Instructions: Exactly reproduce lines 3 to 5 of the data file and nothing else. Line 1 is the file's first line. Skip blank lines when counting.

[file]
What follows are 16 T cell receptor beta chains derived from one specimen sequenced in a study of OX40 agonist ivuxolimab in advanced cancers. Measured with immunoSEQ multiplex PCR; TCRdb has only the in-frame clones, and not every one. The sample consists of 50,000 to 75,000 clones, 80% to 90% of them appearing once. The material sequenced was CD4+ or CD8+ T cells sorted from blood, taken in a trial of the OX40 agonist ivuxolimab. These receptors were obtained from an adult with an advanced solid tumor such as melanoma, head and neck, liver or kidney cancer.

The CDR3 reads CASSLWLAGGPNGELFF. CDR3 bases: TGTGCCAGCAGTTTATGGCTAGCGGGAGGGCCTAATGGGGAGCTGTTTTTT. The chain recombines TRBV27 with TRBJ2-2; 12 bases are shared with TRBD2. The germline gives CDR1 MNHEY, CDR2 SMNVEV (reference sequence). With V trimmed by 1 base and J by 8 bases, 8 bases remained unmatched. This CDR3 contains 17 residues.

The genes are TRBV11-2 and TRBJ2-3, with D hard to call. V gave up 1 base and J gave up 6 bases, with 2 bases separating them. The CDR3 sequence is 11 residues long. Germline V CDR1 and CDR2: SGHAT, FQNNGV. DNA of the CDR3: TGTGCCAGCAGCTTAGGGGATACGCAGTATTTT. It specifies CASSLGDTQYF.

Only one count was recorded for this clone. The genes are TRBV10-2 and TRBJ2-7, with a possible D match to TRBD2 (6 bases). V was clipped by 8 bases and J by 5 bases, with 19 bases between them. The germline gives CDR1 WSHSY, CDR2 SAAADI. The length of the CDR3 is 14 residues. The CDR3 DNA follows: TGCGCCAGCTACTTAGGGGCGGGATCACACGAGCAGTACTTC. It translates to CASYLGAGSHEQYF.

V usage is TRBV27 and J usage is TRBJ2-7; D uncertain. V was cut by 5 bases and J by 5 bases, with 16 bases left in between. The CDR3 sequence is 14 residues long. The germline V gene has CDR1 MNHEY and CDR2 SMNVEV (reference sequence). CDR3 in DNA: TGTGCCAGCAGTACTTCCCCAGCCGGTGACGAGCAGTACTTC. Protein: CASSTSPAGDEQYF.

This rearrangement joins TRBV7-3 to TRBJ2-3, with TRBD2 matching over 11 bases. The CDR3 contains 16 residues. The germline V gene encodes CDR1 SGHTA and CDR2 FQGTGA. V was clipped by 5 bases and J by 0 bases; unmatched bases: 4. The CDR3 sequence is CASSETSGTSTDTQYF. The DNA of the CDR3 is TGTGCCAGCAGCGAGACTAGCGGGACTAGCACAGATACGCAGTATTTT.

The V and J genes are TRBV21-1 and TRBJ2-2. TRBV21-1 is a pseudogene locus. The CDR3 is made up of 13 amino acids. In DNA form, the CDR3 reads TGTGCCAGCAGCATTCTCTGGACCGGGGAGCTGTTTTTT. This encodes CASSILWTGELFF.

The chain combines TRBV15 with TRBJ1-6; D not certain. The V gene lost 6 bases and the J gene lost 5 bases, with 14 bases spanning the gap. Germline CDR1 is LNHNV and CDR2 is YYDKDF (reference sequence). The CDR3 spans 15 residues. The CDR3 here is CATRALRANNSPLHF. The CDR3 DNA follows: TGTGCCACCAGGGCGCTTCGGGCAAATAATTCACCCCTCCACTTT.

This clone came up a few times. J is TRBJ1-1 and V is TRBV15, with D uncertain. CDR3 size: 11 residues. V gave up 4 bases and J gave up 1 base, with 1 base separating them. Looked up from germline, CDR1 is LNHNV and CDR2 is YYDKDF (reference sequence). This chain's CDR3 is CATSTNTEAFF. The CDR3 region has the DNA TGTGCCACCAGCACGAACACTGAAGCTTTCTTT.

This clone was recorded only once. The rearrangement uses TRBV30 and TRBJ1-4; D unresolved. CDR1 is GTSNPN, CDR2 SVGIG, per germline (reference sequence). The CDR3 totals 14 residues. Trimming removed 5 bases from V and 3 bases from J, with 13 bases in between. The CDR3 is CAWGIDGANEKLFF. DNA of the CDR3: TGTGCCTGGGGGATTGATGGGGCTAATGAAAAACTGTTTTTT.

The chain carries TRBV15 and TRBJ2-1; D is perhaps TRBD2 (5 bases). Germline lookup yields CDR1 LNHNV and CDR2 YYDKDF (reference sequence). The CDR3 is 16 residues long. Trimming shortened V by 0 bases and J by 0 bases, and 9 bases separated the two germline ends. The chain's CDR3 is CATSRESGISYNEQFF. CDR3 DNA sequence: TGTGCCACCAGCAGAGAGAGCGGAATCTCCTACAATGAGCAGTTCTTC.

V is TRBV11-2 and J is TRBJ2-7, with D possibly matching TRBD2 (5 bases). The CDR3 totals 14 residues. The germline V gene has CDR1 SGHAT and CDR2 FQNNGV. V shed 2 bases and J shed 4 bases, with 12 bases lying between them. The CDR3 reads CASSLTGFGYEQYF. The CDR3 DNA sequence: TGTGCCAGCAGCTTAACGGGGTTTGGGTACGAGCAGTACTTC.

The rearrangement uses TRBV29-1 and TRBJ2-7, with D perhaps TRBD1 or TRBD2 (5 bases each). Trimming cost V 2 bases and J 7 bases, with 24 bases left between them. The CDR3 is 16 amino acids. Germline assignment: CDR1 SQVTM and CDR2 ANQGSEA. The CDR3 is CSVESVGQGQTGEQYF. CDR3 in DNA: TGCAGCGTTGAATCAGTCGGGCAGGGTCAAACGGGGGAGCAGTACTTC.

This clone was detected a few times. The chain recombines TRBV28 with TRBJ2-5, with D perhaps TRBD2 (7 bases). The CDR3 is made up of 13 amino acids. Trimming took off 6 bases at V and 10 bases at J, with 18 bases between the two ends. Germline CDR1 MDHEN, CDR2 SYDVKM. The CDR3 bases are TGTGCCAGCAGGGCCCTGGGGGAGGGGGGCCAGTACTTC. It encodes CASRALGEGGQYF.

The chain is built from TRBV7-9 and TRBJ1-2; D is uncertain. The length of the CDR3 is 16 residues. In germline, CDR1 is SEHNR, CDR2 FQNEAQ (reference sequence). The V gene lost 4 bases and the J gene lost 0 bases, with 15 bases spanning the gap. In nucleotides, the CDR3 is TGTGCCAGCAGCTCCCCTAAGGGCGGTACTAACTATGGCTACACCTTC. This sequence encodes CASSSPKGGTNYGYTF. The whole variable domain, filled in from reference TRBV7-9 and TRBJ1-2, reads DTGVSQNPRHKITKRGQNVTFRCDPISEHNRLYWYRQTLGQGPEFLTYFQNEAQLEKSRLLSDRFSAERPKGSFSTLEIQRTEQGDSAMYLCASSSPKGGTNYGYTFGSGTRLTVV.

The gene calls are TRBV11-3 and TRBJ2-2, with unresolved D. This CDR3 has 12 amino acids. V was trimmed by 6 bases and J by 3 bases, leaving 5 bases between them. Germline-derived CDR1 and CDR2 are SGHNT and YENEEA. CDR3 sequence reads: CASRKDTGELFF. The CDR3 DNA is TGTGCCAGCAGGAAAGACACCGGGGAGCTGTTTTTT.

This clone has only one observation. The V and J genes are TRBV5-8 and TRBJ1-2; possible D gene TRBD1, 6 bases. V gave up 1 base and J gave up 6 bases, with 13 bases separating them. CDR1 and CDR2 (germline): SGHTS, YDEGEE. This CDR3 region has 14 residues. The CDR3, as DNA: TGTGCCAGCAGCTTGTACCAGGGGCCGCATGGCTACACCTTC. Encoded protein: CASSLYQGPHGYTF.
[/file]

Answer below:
The genes are TRBV11-2 and TRBJ2-3, with D hard to call. V gave up 1 base and J gave up 6 bases, with 2 bases separating them. The CDR3 sequence is 11 residues long. Germline V CDR1 and CDR2: SGHAT, FQNNGV. DNA of the CDR3: TGTGCCAGCAGCTTAGGGGATACGCAGTATTTT. It specifies CASSLGDTQYF.

Only one count was recorded for this clone. The genes are TRBV10-2 and TRBJ2-7, with a possible D match to TRBD2 (6 bases). V was clipped by 8 bases and J by 5 bases, with 19 bases between them. The germline gives CDR1 WSHSY, CDR2 SAAADI. The length of the CDR3 is 14 residues. The CDR3 DNA follows: TGCGCCAGCTACTTAGGGGCGGGATCACACGAGCAGTACTTC. It translates to CASYLGAGSHEQYF.

V usage is TRBV27 and J usage is TRBJ2-7; D uncertain. V was cut by 5 bases and J by 5 bases, with 16 bases left in between. The CDR3 sequence is 14 residues long. The germline V gene has CDR1 MNHEY and CDR2 SMNVEV (reference sequence). CDR3 in DNA: TGTGCCAGCAGTACTTCCCCAGCCGGTGACGAGCAGTACTTC. Protein: CASSTSPAGDEQYF.